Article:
Bell Atlantic Foundation Grant to Help Improve Curriculum, Address Health-Care Needs

Release Date: January 12, 1998 This content is archived.


BUFFALO, N.Y. -- A new interdisciplinary pilot program to enrich the education of University at Buffalo students in the health professions and to provide vital health-care information to the Southern Tier community is being developed through a $25,000 one-year grant from the Bell Atlantic Foundation, formerly the NYNEX Foundation.

The 1997 Bell Atlantic Excellence in Education Award in the Innovator Category will support the program, which involves the cooperative efforts of the UB schools of Nursing, Pharmacy, and Medicine and Biomedical Sciences, and Wegmans Supermarkets.

"Helping improve the quality of education in the communities that we serve is vitally important to Bell Atlantic," said Jeannine Higgins, director of community relations for Bell Atlantic in Western New York. "The University at Buffalo continues to distinguished itself through innovative programs and Bell Atlantic is proud to be a part of this effort."

According to a nursing-school study supported by the New York State Department of Health, a severe shortage of health-care professionals and minimal access to health-care education exists in Cattaraugus, Chautauqua and Allegany counties. The pilot program's two-tier approach in education and community involvement will address these issues, and, at the same time, curriculum development at UB.

Under the guidance of community consultants and in partnership with Wegmans, students will provide community education on health issues related to immunization along the lifespan. UB will link with two Wegmans on-site conference classrooms to enable students and health professionals in these outlying areas to interact and communicate with members of the community.

Mecca S. Cranley, dean of the UB nursing school, said that setting up the program in an interdisciplinary framework will have a far-reaching, positive impact on both UB students and the community.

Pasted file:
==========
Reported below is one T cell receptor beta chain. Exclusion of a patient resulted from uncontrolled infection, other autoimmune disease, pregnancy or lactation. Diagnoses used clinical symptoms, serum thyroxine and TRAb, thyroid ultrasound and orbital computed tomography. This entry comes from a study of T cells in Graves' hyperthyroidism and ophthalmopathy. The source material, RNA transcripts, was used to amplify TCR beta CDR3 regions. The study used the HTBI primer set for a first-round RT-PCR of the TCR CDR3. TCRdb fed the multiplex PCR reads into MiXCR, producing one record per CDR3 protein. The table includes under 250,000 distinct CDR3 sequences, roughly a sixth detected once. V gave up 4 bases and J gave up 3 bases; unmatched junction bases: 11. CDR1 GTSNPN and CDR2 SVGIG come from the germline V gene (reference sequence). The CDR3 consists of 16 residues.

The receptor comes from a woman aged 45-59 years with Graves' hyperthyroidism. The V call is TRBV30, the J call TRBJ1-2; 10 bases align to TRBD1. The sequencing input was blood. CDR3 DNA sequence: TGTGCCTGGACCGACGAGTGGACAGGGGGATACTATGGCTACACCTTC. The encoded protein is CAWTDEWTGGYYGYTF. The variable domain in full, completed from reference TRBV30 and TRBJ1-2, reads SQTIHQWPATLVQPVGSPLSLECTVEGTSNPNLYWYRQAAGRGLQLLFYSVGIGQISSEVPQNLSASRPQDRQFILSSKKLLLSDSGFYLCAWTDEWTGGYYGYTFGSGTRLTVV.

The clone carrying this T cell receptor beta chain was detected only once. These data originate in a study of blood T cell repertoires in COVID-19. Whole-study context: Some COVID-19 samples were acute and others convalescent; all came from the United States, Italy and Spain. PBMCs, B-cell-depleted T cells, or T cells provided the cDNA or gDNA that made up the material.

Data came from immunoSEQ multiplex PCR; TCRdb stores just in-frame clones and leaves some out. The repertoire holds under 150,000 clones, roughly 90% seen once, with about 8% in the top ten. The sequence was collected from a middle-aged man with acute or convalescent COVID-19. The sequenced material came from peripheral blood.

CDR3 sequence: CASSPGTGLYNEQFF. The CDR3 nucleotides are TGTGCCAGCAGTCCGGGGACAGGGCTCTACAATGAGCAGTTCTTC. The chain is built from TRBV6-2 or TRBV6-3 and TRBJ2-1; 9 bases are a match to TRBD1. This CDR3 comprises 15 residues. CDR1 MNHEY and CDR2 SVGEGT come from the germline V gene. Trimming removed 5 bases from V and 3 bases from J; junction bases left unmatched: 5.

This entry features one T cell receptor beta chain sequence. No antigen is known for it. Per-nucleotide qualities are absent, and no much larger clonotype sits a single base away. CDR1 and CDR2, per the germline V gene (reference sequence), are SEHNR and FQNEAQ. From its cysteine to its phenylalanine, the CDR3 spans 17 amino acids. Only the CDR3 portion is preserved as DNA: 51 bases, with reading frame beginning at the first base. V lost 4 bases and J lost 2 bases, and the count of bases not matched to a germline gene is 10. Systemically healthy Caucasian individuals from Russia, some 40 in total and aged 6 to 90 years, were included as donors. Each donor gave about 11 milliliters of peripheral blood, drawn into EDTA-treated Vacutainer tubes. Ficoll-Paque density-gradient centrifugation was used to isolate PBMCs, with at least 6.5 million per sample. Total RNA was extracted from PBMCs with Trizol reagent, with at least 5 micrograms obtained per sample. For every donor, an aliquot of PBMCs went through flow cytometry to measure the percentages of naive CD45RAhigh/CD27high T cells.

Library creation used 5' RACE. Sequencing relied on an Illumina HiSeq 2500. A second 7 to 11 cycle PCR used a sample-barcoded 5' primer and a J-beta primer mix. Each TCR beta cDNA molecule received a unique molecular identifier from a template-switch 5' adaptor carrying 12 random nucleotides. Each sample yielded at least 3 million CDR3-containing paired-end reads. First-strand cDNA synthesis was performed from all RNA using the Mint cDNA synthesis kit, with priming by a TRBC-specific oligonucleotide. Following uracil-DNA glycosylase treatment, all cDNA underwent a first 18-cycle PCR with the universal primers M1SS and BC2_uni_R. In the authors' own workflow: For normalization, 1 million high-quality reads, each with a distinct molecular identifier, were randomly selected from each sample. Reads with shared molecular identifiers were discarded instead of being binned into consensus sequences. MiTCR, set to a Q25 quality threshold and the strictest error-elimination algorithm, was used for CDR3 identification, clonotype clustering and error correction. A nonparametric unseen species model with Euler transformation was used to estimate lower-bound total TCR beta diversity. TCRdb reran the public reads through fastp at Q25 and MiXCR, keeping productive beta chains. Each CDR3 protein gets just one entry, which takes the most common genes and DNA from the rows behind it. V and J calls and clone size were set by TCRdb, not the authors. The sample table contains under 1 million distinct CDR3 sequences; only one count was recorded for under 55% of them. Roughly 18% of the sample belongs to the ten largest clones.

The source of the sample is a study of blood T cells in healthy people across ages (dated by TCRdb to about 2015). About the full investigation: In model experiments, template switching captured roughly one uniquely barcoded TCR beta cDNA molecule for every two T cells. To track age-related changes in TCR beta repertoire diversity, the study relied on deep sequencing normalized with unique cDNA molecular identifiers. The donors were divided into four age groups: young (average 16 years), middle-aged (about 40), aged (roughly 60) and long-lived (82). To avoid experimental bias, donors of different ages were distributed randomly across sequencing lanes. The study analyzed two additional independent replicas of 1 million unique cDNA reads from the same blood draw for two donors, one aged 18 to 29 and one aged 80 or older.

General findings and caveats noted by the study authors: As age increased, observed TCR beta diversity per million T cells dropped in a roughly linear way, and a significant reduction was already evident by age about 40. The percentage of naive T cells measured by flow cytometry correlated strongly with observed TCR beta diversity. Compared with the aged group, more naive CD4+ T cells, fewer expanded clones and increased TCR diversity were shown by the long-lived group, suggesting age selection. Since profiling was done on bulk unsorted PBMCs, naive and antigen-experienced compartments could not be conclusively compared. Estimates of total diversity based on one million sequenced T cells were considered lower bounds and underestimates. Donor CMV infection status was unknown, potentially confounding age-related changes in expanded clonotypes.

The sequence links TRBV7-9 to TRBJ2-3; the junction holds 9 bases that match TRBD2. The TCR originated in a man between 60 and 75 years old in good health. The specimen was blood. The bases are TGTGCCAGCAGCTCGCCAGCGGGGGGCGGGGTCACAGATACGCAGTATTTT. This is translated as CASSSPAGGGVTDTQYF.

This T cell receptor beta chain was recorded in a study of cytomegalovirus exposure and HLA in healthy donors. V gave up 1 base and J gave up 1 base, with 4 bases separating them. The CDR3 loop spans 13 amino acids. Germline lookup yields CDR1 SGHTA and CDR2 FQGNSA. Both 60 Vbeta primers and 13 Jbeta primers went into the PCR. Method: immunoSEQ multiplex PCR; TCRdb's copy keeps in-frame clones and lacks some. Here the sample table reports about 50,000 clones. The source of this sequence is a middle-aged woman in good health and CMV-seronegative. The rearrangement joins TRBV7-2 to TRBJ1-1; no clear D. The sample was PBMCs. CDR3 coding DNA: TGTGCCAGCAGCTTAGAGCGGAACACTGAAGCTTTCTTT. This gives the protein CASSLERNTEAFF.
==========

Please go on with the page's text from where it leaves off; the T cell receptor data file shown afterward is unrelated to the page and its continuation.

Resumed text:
"This program will provide health-care students with valuable clinical knowledge and experience in areas that are not routinely covered in the current curriculum," she noted. "It also serves the health-care needs of the community and is valuable in outreach education, as well as offers faculty members the opportunity to teach more effectively in an interdisciplinary environment and to interact more productively with their health-care colleagues."

The pilot program will be under the direction of Marsha Marecki, UB associate professor of nursing and clinical assistant professor of obstetrics and gynecology; Susan Bruce, UB clinical assistant professor of nursing; Mary Ann Ludwig, clinical associate professor of nursing/media coordinator; Howard Forman, UB clinical assistant professor of pharmacy and director of continuing education for the School of Pharmacy, and Frank Schimpfhauser, Ph.D., assistant dean for educational evaluation and research in the UB medical school.

As an integral part of the professional advanced-practice nursing curriculum, faculty members and community-based professionals trained in interdisciplinary teaching and practice, funded by a 1996 NYNEX Excellence in Education Award, will offer a pharmacology course. The course, scheduled to start this spring, will be held in conjunction with a continuing-education option for pharmacists at the Wegmans sites.

The first community education program will be held this summer.

The Bell Atlantic Foundation administers all domestic and international philanthropic grants on behalf of Bell Atlantic. It seeks to provide opportunities for non-profit organizations to apply new technology to the programs and services they offer, advance their mission and give people the tools and means to improve their lives and achieve their goals. The foundation's philanthropic emphasis is on providing grants for technology and education to programs focused on the cities and towns served by Bell Atlantic, from Maine to Virginia. Most of this support is centered on making technology more available to students, as well as teachers, service organizations and cultural institutions with youth programs.